Day 2 McGuiness trial

Witnesses in McGuiness trial testify about state email monitoring

Requests can include live exchanges
June 15, 2022

Technology and finance experts testified June 15 in the state’s criminal case against State Auditor Kathy McGuiness, explaining how she made requests to review emails of her employees and submitted invoices for a contractor.

The prosecution showed requests McGuiness made in 2021 to review emails generated by several employees of the auditor’s office.

In one case, James Herron, an employee with the Department of Technology and Information, said an employee whose emails were monitored by McGuiness left the auditor’s office to work for the Delaware Department of Transportation, but McGuiness continued to have access to the employee’s email.

“I think that may be the employee we got in trouble for,” Herron said.

Following a dust-up about an open-ended email request that followed the employee to a new state job, he said, DTI required dates to be attached to requests for future email monitoring.

Under questioning by McGuiness’s attorney Steve Wood, Herron said when he told McGuiness that DTI can longer provide open-ended email monitoring, her requests stopped.

Another DTI employee, Jonathan Purdy, testified that a department head who requests email information could also see those emails in real time.

Documents shared during the trial included requests by McGuiness for emails generated during selected months of 2021, and subpoena requests by the Department of Justice for emails generated by McGuiness. 

During 2021, McGuiness also sent DTI a request for emails between some of her employees and the Department of Justice, documents showed.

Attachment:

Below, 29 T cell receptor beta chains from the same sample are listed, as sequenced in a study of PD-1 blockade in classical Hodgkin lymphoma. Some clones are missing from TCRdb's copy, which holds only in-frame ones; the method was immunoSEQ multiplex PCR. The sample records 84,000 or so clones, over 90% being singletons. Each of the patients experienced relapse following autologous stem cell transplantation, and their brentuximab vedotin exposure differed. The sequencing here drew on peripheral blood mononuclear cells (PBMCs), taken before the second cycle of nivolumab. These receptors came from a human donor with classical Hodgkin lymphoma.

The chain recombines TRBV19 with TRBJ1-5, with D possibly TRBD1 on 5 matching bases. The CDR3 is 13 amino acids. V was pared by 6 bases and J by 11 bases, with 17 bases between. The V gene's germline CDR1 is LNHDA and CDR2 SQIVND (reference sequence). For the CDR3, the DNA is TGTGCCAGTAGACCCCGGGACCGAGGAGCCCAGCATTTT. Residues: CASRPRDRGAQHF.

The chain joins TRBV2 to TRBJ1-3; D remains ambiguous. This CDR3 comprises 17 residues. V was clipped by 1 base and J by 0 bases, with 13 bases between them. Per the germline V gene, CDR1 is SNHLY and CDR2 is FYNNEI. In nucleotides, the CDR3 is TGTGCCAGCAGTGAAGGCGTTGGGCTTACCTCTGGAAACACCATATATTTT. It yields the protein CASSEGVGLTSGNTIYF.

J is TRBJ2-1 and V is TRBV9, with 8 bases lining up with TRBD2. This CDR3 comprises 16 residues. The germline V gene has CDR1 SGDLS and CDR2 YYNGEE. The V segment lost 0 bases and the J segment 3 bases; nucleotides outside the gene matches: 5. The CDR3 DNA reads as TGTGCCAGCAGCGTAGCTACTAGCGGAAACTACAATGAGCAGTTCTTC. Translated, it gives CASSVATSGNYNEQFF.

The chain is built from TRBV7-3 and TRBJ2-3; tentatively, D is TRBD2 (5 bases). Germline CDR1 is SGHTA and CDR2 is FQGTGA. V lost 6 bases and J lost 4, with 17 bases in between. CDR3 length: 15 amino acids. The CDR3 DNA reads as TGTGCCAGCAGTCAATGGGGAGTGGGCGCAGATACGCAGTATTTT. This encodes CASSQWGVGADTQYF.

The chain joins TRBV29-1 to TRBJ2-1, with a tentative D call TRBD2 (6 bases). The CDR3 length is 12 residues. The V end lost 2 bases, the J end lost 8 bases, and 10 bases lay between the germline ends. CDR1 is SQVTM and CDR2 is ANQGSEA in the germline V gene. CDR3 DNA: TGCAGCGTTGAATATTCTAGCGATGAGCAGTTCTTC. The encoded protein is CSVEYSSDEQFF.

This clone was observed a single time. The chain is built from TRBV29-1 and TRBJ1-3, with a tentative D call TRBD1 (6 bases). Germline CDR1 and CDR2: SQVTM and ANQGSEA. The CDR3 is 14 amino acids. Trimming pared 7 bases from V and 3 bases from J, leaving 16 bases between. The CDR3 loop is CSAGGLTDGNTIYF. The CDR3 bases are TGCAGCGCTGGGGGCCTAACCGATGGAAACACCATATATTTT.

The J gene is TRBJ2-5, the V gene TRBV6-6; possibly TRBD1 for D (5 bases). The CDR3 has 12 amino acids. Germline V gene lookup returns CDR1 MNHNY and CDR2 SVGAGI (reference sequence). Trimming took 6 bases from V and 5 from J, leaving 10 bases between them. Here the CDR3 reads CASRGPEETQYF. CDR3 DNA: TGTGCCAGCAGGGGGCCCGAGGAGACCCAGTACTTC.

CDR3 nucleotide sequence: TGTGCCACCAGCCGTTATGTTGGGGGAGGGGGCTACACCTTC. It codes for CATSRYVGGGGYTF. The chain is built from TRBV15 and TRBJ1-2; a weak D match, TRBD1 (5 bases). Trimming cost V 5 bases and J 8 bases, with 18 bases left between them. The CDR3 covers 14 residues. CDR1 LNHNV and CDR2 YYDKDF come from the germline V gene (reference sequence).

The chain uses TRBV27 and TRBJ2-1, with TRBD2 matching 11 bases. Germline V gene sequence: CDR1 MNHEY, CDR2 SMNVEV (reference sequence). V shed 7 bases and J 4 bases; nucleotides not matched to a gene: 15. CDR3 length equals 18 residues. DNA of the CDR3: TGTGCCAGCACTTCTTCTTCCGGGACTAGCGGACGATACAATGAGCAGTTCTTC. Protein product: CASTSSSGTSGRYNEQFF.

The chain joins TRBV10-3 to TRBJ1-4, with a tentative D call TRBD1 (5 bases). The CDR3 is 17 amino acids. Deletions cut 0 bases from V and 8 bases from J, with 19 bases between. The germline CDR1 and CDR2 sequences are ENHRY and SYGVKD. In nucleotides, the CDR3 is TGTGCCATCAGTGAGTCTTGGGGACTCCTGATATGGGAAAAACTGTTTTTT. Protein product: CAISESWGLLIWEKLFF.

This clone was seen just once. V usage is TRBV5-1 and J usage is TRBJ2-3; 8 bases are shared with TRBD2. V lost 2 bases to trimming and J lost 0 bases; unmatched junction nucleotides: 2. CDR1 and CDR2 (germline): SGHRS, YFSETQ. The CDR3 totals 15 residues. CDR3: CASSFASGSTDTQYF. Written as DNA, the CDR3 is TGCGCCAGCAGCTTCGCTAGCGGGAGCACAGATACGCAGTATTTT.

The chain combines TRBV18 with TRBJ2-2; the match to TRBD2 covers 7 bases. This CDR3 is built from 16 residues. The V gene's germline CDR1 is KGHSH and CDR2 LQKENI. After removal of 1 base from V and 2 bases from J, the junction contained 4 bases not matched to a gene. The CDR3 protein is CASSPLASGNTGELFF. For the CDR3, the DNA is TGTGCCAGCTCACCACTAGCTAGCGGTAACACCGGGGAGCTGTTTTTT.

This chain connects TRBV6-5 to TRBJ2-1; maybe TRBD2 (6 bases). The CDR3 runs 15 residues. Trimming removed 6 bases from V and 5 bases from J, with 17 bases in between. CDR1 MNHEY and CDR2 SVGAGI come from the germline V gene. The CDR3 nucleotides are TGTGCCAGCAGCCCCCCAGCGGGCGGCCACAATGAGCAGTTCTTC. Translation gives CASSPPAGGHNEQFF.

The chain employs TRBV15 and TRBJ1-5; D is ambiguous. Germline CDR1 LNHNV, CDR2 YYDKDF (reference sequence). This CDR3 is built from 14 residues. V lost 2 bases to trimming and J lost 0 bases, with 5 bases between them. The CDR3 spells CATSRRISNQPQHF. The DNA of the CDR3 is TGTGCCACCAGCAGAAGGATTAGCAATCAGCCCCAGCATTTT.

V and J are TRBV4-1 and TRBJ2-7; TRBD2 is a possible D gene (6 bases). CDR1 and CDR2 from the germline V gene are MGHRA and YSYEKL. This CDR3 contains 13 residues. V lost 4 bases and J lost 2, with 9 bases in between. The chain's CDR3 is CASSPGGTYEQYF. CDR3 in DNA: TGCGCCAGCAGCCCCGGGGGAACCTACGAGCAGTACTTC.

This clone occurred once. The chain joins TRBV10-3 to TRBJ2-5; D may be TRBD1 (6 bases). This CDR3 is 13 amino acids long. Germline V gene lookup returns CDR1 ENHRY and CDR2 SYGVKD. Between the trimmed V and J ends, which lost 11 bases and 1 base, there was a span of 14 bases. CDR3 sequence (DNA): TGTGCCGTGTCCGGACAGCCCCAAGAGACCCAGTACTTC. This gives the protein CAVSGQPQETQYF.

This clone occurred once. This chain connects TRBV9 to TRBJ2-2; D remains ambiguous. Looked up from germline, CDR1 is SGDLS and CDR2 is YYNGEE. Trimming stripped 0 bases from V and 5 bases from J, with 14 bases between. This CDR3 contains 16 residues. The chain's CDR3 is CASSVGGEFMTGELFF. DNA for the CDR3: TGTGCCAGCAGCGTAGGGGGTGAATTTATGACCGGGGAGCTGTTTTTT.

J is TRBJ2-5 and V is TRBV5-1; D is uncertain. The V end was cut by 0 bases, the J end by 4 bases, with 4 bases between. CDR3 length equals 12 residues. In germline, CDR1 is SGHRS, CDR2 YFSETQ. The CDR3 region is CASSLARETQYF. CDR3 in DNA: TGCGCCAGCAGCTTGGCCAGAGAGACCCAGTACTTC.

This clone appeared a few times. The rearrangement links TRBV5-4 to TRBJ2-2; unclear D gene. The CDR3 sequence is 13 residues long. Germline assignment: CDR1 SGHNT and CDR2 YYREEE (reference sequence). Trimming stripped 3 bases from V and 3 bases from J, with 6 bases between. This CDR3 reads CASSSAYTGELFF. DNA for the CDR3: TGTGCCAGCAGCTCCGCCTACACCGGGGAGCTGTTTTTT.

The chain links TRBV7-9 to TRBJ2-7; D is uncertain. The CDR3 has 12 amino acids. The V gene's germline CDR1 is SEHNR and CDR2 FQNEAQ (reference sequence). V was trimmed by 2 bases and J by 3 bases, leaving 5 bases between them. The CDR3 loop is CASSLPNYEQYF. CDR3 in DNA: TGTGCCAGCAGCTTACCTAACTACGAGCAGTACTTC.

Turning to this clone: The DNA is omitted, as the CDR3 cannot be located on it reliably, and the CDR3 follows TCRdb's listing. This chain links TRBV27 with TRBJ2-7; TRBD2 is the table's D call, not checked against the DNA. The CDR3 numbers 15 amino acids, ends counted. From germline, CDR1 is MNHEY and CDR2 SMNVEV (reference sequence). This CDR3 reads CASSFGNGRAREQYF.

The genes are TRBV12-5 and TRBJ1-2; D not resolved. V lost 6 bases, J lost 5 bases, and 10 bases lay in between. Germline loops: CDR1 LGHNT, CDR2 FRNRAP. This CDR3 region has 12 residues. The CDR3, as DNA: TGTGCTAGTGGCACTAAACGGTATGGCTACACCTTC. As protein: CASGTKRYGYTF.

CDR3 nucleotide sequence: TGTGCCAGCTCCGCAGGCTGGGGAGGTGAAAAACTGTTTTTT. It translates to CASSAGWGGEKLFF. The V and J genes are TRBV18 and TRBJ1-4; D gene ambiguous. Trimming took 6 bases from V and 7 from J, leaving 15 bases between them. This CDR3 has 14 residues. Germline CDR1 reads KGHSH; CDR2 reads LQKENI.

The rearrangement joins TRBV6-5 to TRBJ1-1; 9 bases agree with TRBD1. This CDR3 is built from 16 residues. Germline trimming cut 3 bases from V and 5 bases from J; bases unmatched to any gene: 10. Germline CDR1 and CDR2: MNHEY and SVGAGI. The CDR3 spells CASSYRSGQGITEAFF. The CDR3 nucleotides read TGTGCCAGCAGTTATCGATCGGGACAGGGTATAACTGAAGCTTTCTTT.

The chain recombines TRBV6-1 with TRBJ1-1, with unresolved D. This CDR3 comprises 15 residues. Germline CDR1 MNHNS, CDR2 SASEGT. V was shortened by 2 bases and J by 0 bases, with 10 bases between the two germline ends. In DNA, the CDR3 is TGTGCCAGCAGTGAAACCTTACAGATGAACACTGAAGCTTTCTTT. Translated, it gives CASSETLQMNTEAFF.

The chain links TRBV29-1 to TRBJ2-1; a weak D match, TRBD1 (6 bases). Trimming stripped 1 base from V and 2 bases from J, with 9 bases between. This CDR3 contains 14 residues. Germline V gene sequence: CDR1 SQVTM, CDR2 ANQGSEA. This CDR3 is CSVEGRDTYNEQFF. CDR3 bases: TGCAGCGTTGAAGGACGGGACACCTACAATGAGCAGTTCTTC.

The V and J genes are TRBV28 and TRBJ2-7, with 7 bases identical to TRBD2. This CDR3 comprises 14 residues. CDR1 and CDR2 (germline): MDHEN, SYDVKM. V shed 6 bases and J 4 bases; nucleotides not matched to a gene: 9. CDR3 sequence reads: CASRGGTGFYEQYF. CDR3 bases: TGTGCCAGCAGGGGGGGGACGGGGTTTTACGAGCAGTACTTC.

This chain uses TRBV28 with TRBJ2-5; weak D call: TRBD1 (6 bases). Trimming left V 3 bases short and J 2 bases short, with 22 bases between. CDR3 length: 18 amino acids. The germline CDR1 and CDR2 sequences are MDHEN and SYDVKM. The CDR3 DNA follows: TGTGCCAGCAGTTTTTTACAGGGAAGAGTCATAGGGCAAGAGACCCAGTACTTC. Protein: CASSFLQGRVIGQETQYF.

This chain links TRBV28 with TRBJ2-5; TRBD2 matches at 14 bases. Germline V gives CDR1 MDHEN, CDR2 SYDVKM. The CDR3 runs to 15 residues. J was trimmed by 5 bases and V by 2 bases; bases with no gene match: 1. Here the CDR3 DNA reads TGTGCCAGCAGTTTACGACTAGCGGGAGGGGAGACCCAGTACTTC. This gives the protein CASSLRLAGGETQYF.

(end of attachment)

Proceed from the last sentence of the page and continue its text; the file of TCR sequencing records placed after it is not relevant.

In other testimony, Jane Cole, director of the Division of Accounting, testified about invoice payments per the state’s accounting manual, and she said breaking up payments so that they are beneath the reporting threshold is not consistent with the accounting manual.

Questioning focused on several payments the auditor’s office made to My Campaign Group, which were beneath the $5,000 threshold that would have triggered accounting office approval.

Some invoices were made only a few days apart, according to evidence presented to the jury.

State prosecutor Mark Denney provided a spreadsheet of payments made to My Campaign Group that showed payments of $4,500 and $4,975 made within one month’s time. “Those two would have gone out in payment together. They would have been paid out together,” Cole said.

Money was taken out of the general fund and contracting services to pay the invoices, she said.

In one instance, a payment request for more than $5,000 to My Campaign Group was rejected, but later approved when the dollar amount was decreased to under $5,000, Cole said.

Another payment was made with a state purchasing card to cover an invoice, according to documents presented.

McGuiness faces charges of felony theft, intimidation, conflict of interest, official misconduct, and violating the state’s procurement system.

The trial will continue Thursday, June 16, in Kent County Superior Court.


Subscribe to the Daily Newsletter